Our Story


Hello. My name is Kimberly, and I am a mom.

I am not a doctor, a nurse, a psychologist, or a social worker. There are no titles or letters that follow my name, although I do have a certain degree of expertise in letters like: ER, Triple A, TMI, Hot Tea, OTC, RX pick-up, and PB&J. I love being a mom. I love my children with all my heart. I love all children—and that’s why I’m sharing. I’ve learned to parent through pain as we’ve been loving and raising our kids. I tell my story with the hope that some of our experiences can help someone else on the journey.

Little did we know when we were oh, so young, that mental health issues would play a role in our lives. My husband and I both have family histories of serious, debilitating mental illness… but it’s not like that was a consideration prior to marriage. Who thinks of such things?

We probably would have married, anyway.

We have been blessed over the years with six children. Three boys, three girls; various order. At present, four are in their twenties and two are teens. Our home is full of love, noise, action, food, laughter, mud, spilled milk, Sunday dinner, he’s touching me, board games, food, she took my skirt, meltdowns, hugs, kisses, soccer, Scouts, food, car breakdowns, books, love, food, closeness, forgiveness, and more joy than the heart can hold.

We have also known stress, confusion, terror, sorrow, pain, and grief beyond measure. Things beyond what the “typical” family lives, but that have been absorbed into the “normal” of our lives.

But I’m going to back up a bit.

One child entered this world crying, and that was pretty much his response to the insult of living in this world from the get-go. They called it colic, but it wasn’t colic. Everything came so hard for this little guy. As a toddler, his angry outbursts just seemed too big a reaction for the situation, and were even destructive. My husband and I started seeking professional help when this beloved son was three. We did not take our child in, we just went ourselves to gain help in parenting him.

We worked very hard at creating a loving, orderly, relatively stress-free environment for him. This wonderful son was smart, funny, artistic, and interested in a wide variety of things. We were tuned in– paying attention, communicating, praying like we were on fire, doing everything we could. But for kids wired like him, taking a bath or running an errand proved stressful. The doctors we saw ventured several possibilities– ADHD, sensitivity disorder, food allergies, etc. We knew we were doing things differently than most other families, but it didn’t seem hard. We’d do anything for our children!

He was diagnosed with depression and general anxiety disorder at age ten. We were reluctant to give him medication at that time, and I read and researched extensively to find natural ways to help him. (That was in the days before Google!) Through diet and several activities I taught him, we managed pretty well for a time. The experts warned us that these issues can get worse when hormones hit during the teen years. They were right.

At a certain point, medication was prescribed, which has proven to be a tremendous help, and he’s doing very well now.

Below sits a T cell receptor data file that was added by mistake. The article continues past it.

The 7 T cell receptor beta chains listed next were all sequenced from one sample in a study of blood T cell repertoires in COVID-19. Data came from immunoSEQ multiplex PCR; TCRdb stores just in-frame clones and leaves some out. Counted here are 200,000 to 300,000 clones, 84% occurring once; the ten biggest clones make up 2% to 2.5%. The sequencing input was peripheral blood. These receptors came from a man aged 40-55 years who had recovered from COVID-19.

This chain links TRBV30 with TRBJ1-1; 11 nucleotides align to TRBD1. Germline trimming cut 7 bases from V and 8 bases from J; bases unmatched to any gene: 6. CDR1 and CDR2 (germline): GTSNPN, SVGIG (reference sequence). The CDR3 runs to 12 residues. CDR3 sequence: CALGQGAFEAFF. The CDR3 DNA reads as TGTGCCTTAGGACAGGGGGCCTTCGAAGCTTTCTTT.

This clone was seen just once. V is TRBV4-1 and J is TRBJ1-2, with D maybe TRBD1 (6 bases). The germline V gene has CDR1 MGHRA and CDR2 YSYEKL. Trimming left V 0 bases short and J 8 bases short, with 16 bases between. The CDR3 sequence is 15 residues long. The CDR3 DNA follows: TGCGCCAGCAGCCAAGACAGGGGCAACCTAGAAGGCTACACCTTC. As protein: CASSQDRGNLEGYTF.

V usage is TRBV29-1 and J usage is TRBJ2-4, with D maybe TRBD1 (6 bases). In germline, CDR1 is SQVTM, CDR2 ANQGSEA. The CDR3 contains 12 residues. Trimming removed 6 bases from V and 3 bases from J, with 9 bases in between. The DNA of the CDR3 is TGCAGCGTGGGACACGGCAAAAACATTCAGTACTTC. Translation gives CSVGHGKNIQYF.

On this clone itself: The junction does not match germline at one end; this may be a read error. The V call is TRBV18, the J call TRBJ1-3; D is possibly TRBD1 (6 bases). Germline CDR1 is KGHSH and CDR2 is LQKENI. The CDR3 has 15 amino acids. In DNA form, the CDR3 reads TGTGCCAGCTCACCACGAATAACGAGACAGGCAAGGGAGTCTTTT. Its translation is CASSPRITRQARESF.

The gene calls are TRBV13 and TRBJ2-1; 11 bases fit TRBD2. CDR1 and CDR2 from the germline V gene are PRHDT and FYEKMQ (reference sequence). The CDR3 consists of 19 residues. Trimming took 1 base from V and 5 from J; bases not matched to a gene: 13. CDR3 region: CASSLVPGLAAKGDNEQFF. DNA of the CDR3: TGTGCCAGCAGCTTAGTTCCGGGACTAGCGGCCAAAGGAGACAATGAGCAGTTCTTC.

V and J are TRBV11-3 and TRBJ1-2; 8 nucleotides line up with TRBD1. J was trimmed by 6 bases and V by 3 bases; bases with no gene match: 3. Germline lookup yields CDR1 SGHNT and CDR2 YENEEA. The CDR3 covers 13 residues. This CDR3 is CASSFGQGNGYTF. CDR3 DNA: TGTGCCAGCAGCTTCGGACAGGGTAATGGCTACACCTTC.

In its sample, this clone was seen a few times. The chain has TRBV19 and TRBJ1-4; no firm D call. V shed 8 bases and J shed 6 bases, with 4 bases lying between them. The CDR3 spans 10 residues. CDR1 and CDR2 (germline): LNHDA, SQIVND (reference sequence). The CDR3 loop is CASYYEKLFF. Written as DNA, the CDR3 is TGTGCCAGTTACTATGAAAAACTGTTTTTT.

I should note here, that in the process of helping our son, my husband recognized symptoms in himself, and he began taking the same medication, with great success.

It looked completely different with a beloved daughter.

This adorable girl was happy and bubbly from day one. Carefree and active and spontaneous and social, she grabbed at life with every pore of her body. Additionally, she was born with strabismus, a visual condition that has presented many challenges, including five surgeries. While a few disconcerting things occurred in her early teens, overall she remained joyful and engaging until difficult times hit like a Mack truck around her 16th birthday.

Turning 16 and not being able to drive– in fact, facing another eye surgery– is no small handicap in our society. These circumstances, hormones, today’s teenage culture, our family genetics and perhaps a dash of rebellion, meant her teen years were fraught with pain and moods and identity crises. She struggled with anorexia and cutting. We have searched through the woods for her when she bolted out of the house. I have lain across the threshold of her doorway at night so I’d know if she got up. I have counted my pills and hidden my knives. I have lain awake through more sleepless, tearful, prayerful nights than I could ever describe.

We kept pouring out love. When she cried, I held her for hours. When she threatened to run away, I said, “I’ll come find you.” When she hurt herself, I said, “Take care of yourself, you are precious.” When she talked about killing herself, I said, “That would kill me, too… I love you so!”

Diagnosed with anxiety and depression, she was prescribed the same medicine that her father and brother were taking. I used to feebly joke, that at our family dinners it was: “Pass the bread… Pass the butter… Pass the antidepressant.”

The medication provided some help, but it seemed to me that more was going on. I shared my concern with every counselor we saw, and was told to wait until she left her teen years and her hormone levels evened out, then see. We held on to that hope, but the years were very hard.

Life is a mix. There were also lighter times, when she was enthusiastic and happy. Our lives continued to be full of family dinners, kids’ sporting, music, and theater activities, game nights, and great big family holidays at our house. We cherished the moments of meaningful family connections.